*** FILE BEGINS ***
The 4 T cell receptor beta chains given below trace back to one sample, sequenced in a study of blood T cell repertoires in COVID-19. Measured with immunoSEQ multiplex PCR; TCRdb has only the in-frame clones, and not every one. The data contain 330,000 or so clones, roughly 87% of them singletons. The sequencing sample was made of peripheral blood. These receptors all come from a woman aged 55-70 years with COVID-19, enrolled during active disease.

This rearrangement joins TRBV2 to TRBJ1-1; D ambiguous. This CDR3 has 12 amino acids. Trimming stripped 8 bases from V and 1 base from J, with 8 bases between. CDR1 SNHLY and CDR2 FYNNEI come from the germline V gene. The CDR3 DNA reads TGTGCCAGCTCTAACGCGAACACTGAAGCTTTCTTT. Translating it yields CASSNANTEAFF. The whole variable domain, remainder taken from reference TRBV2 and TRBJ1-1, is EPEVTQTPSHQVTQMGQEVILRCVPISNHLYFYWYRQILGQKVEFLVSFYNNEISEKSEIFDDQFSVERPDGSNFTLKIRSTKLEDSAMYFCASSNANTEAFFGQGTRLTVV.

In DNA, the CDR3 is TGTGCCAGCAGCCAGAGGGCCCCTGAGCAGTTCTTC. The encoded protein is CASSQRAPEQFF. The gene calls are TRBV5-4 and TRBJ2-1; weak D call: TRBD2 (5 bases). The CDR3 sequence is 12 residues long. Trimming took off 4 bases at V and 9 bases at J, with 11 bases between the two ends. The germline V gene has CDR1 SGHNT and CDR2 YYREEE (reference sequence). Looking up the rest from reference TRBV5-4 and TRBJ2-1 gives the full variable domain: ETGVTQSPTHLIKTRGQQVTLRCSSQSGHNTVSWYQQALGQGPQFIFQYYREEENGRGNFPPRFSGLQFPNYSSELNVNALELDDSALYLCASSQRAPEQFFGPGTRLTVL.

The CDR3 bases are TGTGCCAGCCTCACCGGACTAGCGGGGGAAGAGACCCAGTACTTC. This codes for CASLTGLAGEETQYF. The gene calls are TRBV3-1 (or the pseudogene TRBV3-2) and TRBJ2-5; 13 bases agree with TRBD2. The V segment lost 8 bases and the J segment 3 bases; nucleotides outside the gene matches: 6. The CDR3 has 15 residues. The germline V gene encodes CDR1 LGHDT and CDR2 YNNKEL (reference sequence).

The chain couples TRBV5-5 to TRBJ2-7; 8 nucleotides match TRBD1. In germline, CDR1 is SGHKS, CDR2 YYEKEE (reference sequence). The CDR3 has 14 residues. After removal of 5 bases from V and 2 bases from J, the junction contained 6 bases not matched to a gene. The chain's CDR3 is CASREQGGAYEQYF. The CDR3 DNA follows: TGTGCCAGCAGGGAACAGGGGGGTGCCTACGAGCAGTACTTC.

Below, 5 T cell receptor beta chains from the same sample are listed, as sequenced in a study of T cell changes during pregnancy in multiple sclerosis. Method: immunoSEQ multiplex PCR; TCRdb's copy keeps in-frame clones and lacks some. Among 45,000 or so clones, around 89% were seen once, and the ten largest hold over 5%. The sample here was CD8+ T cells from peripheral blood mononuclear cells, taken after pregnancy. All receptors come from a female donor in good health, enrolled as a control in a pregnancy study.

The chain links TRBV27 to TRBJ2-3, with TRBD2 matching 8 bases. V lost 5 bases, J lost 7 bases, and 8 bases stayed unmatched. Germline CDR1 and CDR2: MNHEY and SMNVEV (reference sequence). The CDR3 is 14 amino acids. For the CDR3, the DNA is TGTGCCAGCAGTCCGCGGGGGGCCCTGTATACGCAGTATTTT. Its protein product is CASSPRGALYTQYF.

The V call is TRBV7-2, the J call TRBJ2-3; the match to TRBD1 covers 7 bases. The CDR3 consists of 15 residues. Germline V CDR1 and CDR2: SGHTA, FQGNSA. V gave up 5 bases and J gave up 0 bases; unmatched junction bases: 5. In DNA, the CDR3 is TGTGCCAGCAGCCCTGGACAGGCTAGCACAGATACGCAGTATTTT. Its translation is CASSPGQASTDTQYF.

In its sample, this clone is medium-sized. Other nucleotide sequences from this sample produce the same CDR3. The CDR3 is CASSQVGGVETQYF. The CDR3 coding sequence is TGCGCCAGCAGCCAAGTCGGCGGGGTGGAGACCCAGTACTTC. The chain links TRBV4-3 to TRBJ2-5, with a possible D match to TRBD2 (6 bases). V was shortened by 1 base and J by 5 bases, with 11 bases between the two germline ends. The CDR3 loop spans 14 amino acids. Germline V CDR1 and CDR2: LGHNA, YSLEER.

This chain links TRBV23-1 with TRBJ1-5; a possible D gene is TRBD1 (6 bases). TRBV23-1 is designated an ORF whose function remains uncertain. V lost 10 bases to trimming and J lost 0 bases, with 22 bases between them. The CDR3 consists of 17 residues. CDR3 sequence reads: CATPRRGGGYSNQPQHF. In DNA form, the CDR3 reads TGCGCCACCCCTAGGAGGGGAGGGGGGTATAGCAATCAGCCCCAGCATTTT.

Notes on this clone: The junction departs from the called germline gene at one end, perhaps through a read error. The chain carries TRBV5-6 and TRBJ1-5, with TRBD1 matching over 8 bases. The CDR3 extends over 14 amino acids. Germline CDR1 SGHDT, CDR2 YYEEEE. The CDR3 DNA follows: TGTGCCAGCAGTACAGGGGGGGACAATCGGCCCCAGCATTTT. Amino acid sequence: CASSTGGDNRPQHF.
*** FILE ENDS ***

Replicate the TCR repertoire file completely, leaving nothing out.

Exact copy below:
The 4 T cell receptor beta chains given below trace back to one sample, sequenced in a study of blood T cell repertoires in COVID-19. Measured with immunoSEQ multiplex PCR; TCRdb has only the in-frame clones, and not every one. The data contain 330,000 or so clones, roughly 87% of them singletons. The sequencing sample was made of peripheral blood. These receptors all come from a woman aged 55-70 years with COVID-19, enrolled during active disease.

This rearrangement joins TRBV2 to TRBJ1-1; D ambiguous. This CDR3 has 12 amino acids. Trimming stripped 8 bases from V and 1 base from J, with 8 bases between. CDR1 SNHLY and CDR2 FYNNEI come from the germline V gene. The CDR3 DNA reads TGTGCCAGCTCTAACGCGAACACTGAAGCTTTCTTT. Translating it yields CASSNANTEAFF. The whole variable domain, remainder taken from reference TRBV2 and TRBJ1-1, is EPEVTQTPSHQVTQMGQEVILRCVPISNHLYFYWYRQILGQKVEFLVSFYNNEISEKSEIFDDQFSVERPDGSNFTLKIRSTKLEDSAMYFCASSNANTEAFFGQGTRLTVV.

In DNA, the CDR3 is TGTGCCAGCAGCCAGAGGGCCCCTGAGCAGTTCTTC. The encoded protein is CASSQRAPEQFF. The gene calls are TRBV5-4 and TRBJ2-1; weak D call: TRBD2 (5 bases). The CDR3 sequence is 12 residues long. Trimming took off 4 bases at V and 9 bases at J, with 11 bases between the two ends. The germline V gene has CDR1 SGHNT and CDR2 YYREEE (reference sequence). Looking up the rest from reference TRBV5-4 and TRBJ2-1 gives the full variable domain: ETGVTQSPTHLIKTRGQQVTLRCSSQSGHNTVSWYQQALGQGPQFIFQYYREEENGRGNFPPRFSGLQFPNYSSELNVNALELDDSALYLCASSQRAPEQFFGPGTRLTVL.

The CDR3 bases are TGTGCCAGCCTCACCGGACTAGCGGGGGAAGAGACCCAGTACTTC. This codes for CASLTGLAGEETQYF. The gene calls are TRBV3-1 (or the pseudogene TRBV3-2) and TRBJ2-5; 13 bases agree with TRBD2. The V segment lost 8 bases and the J segment 3 bases; nucleotides outside the gene matches: 6. The CDR3 has 15 residues. The germline V gene encodes CDR1 LGHDT and CDR2 YNNKEL (reference sequence).

The chain couples TRBV5-5 to TRBJ2-7; 8 nucleotides match TRBD1. In germline, CDR1 is SGHKS, CDR2 YYEKEE (reference sequence). The CDR3 has 14 residues. After removal of 5 bases from V and 2 bases from J, the junction contained 6 bases not matched to a gene. The chain's CDR3 is CASREQGGAYEQYF. The CDR3 DNA follows: TGTGCCAGCAGGGAACAGGGGGGTGCCTACGAGCAGTACTTC.

Below, 5 T cell receptor beta chains from the same sample are listed, as sequenced in a study of T cell changes during pregnancy in multiple sclerosis. Method: immunoSEQ multiplex PCR; TCRdb's copy keeps in-frame clones and lacks some. Among 45,000 or so clones, around 89% were seen once, and the ten largest hold over 5%. The sample here was CD8+ T cells from peripheral blood mononuclear cells, taken after pregnancy. All receptors come from a female donor in good health, enrolled as a control in a pregnancy study.

The chain links TRBV27 to TRBJ2-3, with TRBD2 matching 8 bases. V lost 5 bases, J lost 7 bases, and 8 bases stayed unmatched. Germline CDR1 and CDR2: MNHEY and SMNVEV (reference sequence). The CDR3 is 14 amino acids. For the CDR3, the DNA is TGTGCCAGCAGTCCGCGGGGGGCCCTGTATACGCAGTATTTT. Its protein product is CASSPRGALYTQYF.

The V call is TRBV7-2, the J call TRBJ2-3; the match to TRBD1 covers 7 bases. The CDR3 consists of 15 residues. Germline V CDR1 and CDR2: SGHTA, FQGNSA. V gave up 5 bases and J gave up 0 bases; unmatched junction bases: 5. In DNA, the CDR3 is TGTGCCAGCAGCCCTGGACAGGCTAGCACAGATACGCAGTATTTT. Its translation is CASSPGQASTDTQYF.

In its sample, this clone is medium-sized. Other nucleotide sequences from this sample produce the same CDR3. The CDR3 is CASSQVGGVETQYF. The CDR3 coding sequence is TGCGCCAGCAGCCAAGTCGGCGGGGTGGAGACCCAGTACTTC. The chain links TRBV4-3 to TRBJ2-5, with a possible D match to TRBD2 (6 bases). V was shortened by 1 base and J by 5 bases, with 11 bases between the two germline ends. The CDR3 loop spans 14 amino acids. Germline V CDR1 and CDR2: LGHNA, YSLEER.

This chain links TRBV23-1 with TRBJ1-5; a possible D gene is TRBD1 (6 bases). TRBV23-1 is designated an ORF whose function remains uncertain. V lost 10 bases to trimming and J lost 0 bases, with 22 bases between them. The CDR3 consists of 17 residues. CDR3 sequence reads: CATPRRGGGYSNQPQHF. In DNA form, the CDR3 reads TGCGCCACCCCTAGGAGGGGAGGGGGGTATAGCAATCAGCCCCAGCATTTT.

Notes on this clone: The junction departs from the called germline gene at one end, perhaps through a read error. The chain carries TRBV5-6 and TRBJ1-5, with TRBD1 matching over 8 bases. The CDR3 extends over 14 amino acids. Germline CDR1 SGHDT, CDR2 YYEEEE. The CDR3 DNA follows: TGTGCCAGCAGTACAGGGGGGGACAATCGGCCCCAGCATTTT. Amino acid sequence: CASSTGGDNRPQHF.